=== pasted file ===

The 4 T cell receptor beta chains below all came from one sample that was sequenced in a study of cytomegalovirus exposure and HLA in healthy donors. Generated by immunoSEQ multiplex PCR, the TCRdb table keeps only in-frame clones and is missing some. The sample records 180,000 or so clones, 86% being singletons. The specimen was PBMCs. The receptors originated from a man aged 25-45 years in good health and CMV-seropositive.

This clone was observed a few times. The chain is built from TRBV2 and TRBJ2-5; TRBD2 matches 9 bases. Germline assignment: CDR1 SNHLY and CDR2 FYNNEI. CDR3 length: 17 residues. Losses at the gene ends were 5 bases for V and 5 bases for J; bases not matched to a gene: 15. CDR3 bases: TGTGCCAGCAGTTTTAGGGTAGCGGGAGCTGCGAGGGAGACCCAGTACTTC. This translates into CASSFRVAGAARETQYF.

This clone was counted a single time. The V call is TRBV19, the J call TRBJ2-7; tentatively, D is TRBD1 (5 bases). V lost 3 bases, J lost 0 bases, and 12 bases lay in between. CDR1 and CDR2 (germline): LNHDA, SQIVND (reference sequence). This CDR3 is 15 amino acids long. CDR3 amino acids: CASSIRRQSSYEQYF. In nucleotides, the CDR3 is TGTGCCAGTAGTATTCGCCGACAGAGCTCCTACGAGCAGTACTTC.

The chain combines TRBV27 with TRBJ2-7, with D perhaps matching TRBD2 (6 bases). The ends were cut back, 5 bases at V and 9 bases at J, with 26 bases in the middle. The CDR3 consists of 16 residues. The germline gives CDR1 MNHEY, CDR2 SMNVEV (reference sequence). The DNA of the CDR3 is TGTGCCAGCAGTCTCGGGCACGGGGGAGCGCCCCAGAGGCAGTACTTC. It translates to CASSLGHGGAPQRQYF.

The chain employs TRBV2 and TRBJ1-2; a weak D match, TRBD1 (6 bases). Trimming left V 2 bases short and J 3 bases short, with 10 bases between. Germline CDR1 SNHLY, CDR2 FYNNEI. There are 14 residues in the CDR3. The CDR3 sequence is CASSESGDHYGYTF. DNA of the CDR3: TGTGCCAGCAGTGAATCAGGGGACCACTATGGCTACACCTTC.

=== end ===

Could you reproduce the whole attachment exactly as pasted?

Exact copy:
The 4 T cell receptor beta chains below all came from one sample that was sequenced in a study of cytomegalovirus exposure and HLA in healthy donors. Generated by immunoSEQ multiplex PCR, the TCRdb table keeps only in-frame clones and is missing some. The sample records 180,000 or so clones, 86% being singletons. The specimen was PBMCs. The receptors originated from a man aged 25-45 years in good health and CMV-seropositive.

This clone was observed a few times. The chain is built from TRBV2 and TRBJ2-5; TRBD2 matches 9 bases. Germline assignment: CDR1 SNHLY and CDR2 FYNNEI. CDR3 length: 17 residues. Losses at the gene ends were 5 bases for V and 5 bases for J; bases not matched to a gene: 15. CDR3 bases: TGTGCCAGCAGTTTTAGGGTAGCGGGAGCTGCGAGGGAGACCCAGTACTTC. This translates into CASSFRVAGAARETQYF.

This clone was counted a single time. The V call is TRBV19, the J call TRBJ2-7; tentatively, D is TRBD1 (5 bases). V lost 3 bases, J lost 0 bases, and 12 bases lay in between. CDR1 and CDR2 (germline): LNHDA, SQIVND (reference sequence). This CDR3 is 15 amino acids long. CDR3 amino acids: CASSIRRQSSYEQYF. In nucleotides, the CDR3 is TGTGCCAGTAGTATTCGCCGACAGAGCTCCTACGAGCAGTACTTC.

The chain combines TRBV27 with TRBJ2-7, with D perhaps matching TRBD2 (6 bases). The ends were cut back, 5 bases at V and 9 bases at J, with 26 bases in the middle. The CDR3 consists of 16 residues. The germline gives CDR1 MNHEY, CDR2 SMNVEV (reference sequence). The DNA of the CDR3 is TGTGCCAGCAGTCTCGGGCACGGGGGAGCGCCCCAGAGGCAGTACTTC. It translates to CASSLGHGGAPQRQYF.

The chain employs TRBV2 and TRBJ1-2; a weak D match, TRBD1 (6 bases). Trimming left V 2 bases short and J 3 bases short, with 10 bases between. Germline CDR1 SNHLY, CDR2 FYNNEI. There are 14 residues in the CDR3. The CDR3 sequence is CASSESGDHYGYTF. DNA of the CDR3: TGTGCCAGCAGTGAATCAGGGGACCACTATGGCTACACCTTC.